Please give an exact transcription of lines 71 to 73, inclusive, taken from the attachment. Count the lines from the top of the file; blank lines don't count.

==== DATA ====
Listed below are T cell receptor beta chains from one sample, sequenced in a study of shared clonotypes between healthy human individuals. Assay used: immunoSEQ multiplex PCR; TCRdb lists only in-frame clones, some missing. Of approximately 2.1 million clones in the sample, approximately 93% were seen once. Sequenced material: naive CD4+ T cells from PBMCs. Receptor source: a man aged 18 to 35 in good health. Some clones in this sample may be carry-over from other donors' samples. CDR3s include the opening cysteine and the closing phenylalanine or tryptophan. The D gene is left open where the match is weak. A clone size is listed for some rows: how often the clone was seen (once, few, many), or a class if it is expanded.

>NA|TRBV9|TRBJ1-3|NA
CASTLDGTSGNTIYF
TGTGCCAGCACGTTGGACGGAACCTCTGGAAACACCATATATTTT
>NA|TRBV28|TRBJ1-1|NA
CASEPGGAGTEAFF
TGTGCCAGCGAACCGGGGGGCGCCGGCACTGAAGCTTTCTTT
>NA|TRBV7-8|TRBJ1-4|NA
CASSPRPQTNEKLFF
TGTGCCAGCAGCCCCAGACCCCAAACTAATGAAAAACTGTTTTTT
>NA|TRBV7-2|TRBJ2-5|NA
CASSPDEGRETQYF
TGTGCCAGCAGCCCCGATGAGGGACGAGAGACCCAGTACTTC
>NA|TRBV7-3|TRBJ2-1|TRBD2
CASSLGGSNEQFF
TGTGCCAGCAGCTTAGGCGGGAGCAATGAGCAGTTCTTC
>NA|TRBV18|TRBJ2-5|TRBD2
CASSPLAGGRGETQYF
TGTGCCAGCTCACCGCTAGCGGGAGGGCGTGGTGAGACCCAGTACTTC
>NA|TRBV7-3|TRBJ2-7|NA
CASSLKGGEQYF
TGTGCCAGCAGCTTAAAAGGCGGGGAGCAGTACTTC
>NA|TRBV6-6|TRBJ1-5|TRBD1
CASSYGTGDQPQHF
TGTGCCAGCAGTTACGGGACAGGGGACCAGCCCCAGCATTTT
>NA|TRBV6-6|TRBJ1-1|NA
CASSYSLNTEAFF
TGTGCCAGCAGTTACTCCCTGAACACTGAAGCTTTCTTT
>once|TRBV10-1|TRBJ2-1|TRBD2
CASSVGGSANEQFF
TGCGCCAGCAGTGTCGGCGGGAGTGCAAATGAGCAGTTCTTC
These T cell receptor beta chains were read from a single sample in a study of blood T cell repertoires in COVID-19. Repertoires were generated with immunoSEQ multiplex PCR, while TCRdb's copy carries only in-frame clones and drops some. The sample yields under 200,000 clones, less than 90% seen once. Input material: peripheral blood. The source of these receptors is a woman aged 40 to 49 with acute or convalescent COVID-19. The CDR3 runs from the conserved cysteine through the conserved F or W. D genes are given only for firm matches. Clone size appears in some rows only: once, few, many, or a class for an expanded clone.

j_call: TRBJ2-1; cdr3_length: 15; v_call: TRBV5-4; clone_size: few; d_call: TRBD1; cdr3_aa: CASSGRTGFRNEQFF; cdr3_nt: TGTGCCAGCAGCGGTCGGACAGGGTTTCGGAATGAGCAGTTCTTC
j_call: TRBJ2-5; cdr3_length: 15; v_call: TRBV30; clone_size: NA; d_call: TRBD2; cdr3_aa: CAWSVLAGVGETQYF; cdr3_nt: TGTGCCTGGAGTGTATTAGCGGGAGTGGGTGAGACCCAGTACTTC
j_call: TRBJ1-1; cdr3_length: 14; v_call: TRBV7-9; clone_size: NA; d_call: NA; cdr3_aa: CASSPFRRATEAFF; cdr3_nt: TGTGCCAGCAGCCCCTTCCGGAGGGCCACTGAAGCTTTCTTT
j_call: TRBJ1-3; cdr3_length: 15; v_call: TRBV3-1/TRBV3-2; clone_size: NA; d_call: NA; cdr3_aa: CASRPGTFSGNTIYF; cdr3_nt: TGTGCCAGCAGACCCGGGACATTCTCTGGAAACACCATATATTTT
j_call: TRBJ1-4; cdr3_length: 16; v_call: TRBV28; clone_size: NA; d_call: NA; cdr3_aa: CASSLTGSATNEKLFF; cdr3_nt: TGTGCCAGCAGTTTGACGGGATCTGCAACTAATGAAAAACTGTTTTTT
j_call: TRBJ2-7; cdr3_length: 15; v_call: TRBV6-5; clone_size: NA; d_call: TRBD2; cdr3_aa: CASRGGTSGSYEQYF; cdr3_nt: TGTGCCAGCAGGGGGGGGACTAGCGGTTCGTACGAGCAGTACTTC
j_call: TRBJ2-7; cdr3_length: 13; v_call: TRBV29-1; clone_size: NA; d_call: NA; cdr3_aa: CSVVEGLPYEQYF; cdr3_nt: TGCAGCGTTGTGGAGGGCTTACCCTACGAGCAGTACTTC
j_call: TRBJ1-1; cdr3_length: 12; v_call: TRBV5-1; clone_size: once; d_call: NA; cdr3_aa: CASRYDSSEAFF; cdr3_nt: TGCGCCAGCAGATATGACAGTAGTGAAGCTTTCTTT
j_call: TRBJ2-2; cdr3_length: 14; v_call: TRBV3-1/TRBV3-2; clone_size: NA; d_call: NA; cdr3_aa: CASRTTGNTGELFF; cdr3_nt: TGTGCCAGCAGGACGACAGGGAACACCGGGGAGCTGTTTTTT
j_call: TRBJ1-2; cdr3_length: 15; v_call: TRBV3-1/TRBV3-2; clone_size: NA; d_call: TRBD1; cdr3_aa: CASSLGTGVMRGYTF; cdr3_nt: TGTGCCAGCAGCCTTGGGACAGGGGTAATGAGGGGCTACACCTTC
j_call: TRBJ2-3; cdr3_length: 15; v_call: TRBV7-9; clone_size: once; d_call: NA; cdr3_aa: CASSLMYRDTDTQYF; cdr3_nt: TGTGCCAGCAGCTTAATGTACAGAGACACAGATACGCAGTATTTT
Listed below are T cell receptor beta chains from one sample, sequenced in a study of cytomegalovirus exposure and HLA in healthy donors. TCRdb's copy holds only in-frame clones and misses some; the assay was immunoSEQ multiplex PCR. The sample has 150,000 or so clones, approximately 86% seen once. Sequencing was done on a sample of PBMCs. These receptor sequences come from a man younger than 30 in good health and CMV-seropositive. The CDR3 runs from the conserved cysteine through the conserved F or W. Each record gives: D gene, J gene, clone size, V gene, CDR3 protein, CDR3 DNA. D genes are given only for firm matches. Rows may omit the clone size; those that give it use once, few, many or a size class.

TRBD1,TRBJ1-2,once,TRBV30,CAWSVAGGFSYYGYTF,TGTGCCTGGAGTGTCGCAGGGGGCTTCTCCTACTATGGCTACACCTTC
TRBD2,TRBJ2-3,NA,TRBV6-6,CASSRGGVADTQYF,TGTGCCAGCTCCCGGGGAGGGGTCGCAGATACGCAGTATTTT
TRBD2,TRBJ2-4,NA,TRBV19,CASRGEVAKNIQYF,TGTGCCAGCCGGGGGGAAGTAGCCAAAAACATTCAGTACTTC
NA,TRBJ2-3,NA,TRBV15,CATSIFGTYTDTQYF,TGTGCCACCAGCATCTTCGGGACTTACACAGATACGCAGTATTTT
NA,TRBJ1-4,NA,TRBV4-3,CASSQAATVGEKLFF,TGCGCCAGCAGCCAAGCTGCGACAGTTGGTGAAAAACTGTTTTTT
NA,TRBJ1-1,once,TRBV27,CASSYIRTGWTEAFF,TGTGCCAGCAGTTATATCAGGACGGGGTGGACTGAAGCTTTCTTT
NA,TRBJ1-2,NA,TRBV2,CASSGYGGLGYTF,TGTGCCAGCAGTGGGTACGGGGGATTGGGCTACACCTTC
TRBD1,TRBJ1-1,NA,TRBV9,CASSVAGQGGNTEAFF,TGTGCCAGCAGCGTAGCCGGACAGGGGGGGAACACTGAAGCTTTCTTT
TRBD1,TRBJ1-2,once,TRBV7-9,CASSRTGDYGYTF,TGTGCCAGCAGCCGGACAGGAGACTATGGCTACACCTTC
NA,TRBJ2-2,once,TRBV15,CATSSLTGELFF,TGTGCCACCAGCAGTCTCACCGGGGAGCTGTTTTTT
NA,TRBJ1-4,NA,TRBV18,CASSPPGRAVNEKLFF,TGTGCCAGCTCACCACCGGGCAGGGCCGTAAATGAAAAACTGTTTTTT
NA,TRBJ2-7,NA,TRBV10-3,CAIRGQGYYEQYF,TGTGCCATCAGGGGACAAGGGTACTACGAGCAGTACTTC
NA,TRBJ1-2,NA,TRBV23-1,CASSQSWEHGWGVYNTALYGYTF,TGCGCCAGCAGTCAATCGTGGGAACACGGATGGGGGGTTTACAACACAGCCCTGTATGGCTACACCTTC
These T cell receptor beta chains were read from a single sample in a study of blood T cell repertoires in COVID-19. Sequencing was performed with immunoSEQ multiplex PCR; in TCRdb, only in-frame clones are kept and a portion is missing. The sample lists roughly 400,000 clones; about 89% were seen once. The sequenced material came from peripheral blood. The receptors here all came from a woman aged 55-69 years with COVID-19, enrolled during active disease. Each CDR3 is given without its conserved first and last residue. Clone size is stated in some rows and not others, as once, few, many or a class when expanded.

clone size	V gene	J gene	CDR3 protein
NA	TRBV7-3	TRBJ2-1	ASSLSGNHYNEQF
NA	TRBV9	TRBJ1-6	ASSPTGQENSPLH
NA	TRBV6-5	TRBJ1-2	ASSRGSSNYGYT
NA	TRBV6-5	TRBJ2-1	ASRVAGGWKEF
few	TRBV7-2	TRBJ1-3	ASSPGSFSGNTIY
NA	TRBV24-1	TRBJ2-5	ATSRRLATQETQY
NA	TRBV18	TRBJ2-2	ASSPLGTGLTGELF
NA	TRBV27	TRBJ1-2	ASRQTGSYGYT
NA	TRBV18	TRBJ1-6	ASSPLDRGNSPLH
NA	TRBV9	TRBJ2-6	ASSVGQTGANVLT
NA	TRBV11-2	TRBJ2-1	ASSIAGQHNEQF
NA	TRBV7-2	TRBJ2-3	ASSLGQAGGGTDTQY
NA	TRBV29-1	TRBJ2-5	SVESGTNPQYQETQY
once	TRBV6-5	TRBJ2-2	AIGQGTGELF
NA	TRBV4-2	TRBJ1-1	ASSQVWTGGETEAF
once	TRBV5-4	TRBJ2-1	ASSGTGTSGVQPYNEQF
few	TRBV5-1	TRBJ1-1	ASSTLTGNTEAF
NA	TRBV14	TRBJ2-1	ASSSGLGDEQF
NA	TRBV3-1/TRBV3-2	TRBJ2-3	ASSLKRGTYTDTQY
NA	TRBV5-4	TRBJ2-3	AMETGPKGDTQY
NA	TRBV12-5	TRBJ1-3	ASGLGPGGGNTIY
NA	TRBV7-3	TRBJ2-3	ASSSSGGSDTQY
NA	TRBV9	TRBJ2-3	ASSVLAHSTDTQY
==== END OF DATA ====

NA	TRBV7-2	TRBJ2-3	ASSLGQAGGGTDTQY
NA	TRBV29-1	TRBJ2-5	SVESGTNPQYQETQY
once	TRBV6-5	TRBJ2-2	AIGQGTGELF